Welcome to Belturbet, County Cavan for this week’s Thursday Doors. I’ve been wanting to take a shot of this door for a while now as I love the colourful layers of peeled back paint, which seems to include the wall, too. Many Irish towns and villages use colour to brighten up the place, possibly because on a grey, wet day a row of ordinary buildings can show some individualism and cheer up the passersby. As I thought about this I felt a tug on my arm, reminding me that I was not alone. Tino the dog (aka The Gaffer) was getting bored looking at paint peel, so the least I could do was take him for a ramble along one of our favourite walks in the town.
I love this old bridge, I’m forever taking photos of it. It’s called the Erne Bridge, after the river it spans, and was built in 1836 by James F. Johnstone to the designs of Alexander Armstrong, the County Surveyor. The bridge is an important part of the civil engineering heritage of Belturbet, and demonstrates the technical skill employed in infrastructural works in Ireland in the early 1800’s.
The next bridge we come to is the old railway line, now used as a pedestrian walk and the first part of a link to Turbet Island, an ancient Anglo-Norman mott and bailey fort that deserves a post all to itself. Through the arch on the left you can catch a glimpse of another bridge.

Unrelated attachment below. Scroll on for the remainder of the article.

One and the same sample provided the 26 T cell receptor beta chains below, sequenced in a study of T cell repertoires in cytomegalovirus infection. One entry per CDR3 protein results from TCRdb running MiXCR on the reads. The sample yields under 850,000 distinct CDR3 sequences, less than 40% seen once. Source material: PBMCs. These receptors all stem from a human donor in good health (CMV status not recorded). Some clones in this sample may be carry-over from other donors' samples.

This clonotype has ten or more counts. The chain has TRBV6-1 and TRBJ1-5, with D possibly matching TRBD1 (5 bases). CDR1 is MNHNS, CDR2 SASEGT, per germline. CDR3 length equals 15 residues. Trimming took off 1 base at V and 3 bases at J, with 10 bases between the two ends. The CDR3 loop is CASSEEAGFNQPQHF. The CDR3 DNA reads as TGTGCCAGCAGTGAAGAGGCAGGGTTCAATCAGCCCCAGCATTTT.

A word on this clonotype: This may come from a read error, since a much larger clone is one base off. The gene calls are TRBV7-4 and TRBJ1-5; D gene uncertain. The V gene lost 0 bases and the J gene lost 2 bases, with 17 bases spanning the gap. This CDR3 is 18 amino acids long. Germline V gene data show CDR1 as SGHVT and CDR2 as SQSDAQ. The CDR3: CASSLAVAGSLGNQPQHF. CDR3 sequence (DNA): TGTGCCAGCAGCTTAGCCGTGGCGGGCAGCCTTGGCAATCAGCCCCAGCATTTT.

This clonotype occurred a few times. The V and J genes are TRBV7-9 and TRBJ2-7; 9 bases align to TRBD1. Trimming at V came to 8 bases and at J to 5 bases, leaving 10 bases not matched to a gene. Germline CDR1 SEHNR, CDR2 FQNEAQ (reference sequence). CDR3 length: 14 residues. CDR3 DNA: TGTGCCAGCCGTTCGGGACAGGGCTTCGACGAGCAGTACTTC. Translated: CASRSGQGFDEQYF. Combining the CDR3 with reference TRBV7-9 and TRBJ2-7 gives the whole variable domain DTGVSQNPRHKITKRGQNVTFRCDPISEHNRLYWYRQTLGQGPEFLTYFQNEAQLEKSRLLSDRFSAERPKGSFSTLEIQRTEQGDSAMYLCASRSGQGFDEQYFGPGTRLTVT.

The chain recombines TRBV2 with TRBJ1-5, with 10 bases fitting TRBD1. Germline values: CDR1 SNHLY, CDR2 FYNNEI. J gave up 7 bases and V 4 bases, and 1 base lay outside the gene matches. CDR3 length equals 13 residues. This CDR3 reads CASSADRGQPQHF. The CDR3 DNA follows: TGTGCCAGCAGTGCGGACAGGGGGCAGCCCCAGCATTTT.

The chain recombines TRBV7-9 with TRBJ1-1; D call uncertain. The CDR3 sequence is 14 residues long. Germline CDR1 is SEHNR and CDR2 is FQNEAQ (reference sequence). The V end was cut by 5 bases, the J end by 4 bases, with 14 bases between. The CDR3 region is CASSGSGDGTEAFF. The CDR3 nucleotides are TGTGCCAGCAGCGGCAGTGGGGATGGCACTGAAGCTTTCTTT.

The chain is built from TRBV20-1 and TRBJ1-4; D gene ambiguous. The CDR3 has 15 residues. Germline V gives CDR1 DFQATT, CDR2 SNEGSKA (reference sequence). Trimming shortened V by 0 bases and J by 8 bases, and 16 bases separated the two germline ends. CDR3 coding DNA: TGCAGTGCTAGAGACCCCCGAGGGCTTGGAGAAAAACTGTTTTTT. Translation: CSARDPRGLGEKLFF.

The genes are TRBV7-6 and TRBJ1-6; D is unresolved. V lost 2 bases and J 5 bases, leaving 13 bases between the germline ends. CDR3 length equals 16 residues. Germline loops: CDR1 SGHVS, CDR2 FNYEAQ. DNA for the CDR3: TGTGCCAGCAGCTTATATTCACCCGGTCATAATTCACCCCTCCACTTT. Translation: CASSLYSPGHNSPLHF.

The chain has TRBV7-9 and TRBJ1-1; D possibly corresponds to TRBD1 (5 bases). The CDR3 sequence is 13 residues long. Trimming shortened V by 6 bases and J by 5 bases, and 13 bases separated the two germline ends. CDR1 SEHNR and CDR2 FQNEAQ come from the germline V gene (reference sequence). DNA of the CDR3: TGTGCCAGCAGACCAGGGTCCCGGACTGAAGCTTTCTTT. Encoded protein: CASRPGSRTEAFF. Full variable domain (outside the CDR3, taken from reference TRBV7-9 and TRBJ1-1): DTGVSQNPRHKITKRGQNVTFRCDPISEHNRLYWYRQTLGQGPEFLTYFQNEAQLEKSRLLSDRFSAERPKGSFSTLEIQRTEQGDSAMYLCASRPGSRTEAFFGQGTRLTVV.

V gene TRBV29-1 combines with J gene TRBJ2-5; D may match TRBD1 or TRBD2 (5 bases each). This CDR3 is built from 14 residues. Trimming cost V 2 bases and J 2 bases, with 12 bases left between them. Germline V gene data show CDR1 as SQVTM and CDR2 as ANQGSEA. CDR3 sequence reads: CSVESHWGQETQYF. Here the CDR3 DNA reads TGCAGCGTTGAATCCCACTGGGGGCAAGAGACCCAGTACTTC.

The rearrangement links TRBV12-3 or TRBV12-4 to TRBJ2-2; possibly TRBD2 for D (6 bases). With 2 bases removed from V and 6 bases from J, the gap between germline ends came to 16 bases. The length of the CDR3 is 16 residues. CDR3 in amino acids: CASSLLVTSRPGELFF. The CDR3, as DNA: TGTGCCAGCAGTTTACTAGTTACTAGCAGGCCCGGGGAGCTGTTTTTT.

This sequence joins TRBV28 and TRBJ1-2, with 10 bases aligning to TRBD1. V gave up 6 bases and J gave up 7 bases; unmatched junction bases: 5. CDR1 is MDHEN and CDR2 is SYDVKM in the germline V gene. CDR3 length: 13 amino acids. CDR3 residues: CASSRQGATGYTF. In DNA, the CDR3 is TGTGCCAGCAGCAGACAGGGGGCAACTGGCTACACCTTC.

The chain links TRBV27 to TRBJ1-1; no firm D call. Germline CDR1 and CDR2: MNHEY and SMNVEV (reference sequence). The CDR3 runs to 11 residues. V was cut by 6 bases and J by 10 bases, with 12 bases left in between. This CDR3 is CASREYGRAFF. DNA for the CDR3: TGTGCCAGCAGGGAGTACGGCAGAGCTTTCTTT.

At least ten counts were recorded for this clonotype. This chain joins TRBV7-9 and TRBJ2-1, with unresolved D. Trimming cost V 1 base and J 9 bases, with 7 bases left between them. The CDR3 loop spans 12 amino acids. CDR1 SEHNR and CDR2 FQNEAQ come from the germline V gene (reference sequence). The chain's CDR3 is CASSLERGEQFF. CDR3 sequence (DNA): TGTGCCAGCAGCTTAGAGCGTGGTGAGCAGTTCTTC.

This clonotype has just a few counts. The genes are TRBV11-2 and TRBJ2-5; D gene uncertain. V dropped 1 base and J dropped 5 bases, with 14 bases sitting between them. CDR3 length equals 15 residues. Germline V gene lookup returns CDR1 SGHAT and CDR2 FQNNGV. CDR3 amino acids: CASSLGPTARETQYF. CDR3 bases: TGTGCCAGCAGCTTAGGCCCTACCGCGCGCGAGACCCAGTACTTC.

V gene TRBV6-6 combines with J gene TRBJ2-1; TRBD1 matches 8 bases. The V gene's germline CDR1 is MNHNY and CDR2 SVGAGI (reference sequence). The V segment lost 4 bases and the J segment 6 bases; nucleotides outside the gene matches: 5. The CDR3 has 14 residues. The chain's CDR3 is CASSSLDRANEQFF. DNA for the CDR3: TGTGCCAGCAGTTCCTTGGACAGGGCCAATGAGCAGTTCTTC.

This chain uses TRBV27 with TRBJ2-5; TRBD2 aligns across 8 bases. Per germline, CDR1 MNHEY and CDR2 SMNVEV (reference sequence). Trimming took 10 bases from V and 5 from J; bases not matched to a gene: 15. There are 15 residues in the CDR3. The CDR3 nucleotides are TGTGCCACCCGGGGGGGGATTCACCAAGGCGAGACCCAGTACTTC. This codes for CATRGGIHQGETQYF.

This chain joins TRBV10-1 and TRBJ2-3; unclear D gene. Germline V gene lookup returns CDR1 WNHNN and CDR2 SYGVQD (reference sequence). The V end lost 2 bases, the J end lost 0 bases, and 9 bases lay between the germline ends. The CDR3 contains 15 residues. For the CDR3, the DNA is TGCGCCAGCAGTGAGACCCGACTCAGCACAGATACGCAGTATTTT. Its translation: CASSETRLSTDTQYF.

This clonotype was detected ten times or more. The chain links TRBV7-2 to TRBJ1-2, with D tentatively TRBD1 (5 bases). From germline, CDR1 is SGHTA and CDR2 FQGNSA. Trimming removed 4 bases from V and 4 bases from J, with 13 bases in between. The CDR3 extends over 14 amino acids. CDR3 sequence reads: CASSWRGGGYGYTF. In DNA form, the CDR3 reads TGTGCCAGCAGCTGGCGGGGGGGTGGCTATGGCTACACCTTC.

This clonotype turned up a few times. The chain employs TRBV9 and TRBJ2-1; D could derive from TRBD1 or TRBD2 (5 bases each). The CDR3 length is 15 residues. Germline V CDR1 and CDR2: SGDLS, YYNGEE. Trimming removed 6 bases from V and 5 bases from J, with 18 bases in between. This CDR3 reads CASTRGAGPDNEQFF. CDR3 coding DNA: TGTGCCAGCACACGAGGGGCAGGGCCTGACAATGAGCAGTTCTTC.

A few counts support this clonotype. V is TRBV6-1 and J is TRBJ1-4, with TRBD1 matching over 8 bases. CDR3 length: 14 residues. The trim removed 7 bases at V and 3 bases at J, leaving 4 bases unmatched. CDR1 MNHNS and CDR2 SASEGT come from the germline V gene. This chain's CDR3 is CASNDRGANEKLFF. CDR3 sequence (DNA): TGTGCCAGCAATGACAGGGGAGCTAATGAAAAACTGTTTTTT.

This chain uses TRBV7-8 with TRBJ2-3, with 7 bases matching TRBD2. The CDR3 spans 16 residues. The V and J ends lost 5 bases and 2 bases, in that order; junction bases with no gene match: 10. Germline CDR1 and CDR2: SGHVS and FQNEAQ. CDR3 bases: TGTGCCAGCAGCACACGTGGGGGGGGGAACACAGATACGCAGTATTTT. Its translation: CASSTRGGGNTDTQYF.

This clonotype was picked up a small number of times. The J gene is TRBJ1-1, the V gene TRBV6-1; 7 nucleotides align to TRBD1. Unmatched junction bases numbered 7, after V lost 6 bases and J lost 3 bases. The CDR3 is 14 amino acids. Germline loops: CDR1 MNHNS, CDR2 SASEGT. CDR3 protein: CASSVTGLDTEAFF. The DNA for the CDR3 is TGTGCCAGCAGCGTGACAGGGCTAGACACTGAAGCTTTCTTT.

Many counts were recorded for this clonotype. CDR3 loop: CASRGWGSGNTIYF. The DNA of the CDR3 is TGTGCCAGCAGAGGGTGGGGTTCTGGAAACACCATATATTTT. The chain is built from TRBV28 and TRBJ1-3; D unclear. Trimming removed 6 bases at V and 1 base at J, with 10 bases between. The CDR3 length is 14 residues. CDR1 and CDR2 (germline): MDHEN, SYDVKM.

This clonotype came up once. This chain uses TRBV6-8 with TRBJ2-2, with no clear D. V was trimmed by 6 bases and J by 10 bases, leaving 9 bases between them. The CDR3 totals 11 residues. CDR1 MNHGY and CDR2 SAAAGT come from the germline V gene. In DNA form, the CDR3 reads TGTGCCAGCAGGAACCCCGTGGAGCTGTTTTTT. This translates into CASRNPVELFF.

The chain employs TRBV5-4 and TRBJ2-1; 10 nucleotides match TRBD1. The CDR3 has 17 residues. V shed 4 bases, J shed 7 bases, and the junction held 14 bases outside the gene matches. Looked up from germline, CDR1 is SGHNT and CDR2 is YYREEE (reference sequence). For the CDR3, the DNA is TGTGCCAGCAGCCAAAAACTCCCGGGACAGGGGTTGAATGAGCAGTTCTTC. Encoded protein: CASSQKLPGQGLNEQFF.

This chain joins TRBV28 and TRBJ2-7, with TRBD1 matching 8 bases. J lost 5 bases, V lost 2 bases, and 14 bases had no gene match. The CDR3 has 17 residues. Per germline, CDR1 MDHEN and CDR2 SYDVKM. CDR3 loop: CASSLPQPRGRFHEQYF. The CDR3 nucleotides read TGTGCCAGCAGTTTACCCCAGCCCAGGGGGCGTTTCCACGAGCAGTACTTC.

The white bridge in the distance is The River Erne Bridge, part of the Belturbet town bypass, which was officially opened on December 13th, 2013. Ferrovial Agroman PT McWilliams Ltd Joint Venture was contracted to design and build the bridge. Its total length is 150 meters, of which 70 meters spans the river. This type of structure is known as an extrados bridge, which is a cross between a cable stay bridge and an externally prestressed girder bridge. A fairly uncommon structure worldwide, this one is the first of its type to be constructed in Ireland and has won two awards.
Another bridge that was important to me (and The Gaffer) on our walk, was the little green footbridge that links Turbet Island to the rest of the town. This photo was shot from the railway bridge and you can just about see the old Erne Bridge in the distance.
Having completed our circuit of the island I decided that a visit to the marina would be a nice way to end our walk. The geese accompanied us along the pathway for a while until we came to this slipway. Once they caught sight of the river again, they were off. The Gaffer wasn’t too impressed by them and as he hates the water, he turned to me and said, “You must be barking mad if you think I’m going any further.”
After that chilly but lovely walk around Belturbet I think we should all have a nice cup of something warm – mine’s a coffee. Thanks so much for your company and if you’re not too worn out, carry on over to Norm’s blog and see what Thursday Doors awaits you there.